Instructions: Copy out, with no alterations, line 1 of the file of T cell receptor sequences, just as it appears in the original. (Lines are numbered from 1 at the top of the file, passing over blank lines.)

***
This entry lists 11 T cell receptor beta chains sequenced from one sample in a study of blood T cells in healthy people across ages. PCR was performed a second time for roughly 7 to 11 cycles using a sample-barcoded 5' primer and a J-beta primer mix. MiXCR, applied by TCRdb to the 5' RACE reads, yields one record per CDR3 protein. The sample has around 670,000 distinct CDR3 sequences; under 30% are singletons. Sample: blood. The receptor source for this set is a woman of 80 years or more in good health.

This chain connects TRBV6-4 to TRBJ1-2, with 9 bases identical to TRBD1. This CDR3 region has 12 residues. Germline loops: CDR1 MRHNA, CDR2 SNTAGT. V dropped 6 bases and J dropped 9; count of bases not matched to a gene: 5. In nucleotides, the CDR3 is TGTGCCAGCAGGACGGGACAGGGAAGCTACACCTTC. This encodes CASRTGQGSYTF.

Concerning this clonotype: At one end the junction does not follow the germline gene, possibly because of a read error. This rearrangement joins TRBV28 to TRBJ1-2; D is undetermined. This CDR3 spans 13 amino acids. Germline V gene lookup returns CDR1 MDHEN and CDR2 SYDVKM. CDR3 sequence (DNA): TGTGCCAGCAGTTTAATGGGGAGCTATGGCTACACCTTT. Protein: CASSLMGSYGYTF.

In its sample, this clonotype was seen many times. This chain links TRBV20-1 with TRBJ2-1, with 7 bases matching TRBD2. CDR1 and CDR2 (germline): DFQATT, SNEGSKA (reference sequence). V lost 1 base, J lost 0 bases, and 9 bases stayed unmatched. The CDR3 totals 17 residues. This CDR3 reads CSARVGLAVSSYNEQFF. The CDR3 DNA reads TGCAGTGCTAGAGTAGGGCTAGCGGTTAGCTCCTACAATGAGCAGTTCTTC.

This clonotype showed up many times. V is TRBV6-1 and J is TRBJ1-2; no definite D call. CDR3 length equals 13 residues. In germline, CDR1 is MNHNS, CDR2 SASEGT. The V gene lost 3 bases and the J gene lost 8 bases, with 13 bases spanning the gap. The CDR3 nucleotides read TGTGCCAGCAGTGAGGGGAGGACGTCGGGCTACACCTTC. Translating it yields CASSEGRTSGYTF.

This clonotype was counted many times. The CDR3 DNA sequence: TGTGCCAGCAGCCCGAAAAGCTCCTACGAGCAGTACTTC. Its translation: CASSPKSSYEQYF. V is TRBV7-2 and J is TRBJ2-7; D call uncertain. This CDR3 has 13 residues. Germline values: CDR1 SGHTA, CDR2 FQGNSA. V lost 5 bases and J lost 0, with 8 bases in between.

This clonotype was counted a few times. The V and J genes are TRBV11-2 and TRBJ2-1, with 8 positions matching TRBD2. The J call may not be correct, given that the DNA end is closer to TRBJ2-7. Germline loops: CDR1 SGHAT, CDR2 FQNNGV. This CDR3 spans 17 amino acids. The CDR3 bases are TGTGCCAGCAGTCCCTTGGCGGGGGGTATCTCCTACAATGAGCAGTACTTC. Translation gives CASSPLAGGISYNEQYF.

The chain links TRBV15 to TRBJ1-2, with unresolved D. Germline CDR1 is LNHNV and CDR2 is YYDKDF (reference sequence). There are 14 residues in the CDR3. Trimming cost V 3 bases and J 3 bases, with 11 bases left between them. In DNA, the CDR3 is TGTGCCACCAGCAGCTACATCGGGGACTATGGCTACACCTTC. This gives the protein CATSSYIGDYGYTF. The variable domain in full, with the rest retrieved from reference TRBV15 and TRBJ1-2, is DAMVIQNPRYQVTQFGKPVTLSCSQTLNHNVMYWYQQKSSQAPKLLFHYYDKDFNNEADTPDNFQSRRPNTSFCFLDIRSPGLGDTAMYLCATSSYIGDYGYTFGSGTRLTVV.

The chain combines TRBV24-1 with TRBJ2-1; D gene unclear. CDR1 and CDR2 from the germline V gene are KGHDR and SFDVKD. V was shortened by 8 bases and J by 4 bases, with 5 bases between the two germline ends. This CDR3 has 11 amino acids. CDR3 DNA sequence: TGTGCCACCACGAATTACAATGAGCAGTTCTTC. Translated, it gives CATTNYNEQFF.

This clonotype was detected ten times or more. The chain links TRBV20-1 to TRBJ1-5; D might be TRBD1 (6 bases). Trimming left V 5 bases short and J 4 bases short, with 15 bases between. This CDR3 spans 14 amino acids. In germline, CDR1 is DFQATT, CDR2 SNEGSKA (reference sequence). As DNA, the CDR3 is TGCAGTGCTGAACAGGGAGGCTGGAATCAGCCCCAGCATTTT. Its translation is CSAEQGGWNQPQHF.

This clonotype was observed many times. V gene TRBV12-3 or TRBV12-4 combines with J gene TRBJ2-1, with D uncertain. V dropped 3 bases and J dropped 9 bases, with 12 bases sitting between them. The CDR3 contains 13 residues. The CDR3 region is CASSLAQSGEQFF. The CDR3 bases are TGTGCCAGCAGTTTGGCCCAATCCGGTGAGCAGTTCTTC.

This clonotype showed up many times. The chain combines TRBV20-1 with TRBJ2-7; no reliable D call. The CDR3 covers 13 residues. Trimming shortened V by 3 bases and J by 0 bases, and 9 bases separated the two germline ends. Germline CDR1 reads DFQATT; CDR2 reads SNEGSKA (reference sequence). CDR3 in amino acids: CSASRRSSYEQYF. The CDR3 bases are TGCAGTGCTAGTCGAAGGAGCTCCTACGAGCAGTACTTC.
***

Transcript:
This entry lists 11 T cell receptor beta chains sequenced from one sample in a study of blood T cells in healthy people across ages. PCR was performed a second time for roughly 7 to 11 cycles using a sample-barcoded 5' primer and a J-beta primer mix. MiXCR, applied by TCRdb to the 5' RACE reads, yields one record per CDR3 protein. The sample has around 670,000 distinct CDR3 sequences; under 30% are singletons. Sample: blood. The receptor source for this set is a woman of 80 years or more in good health.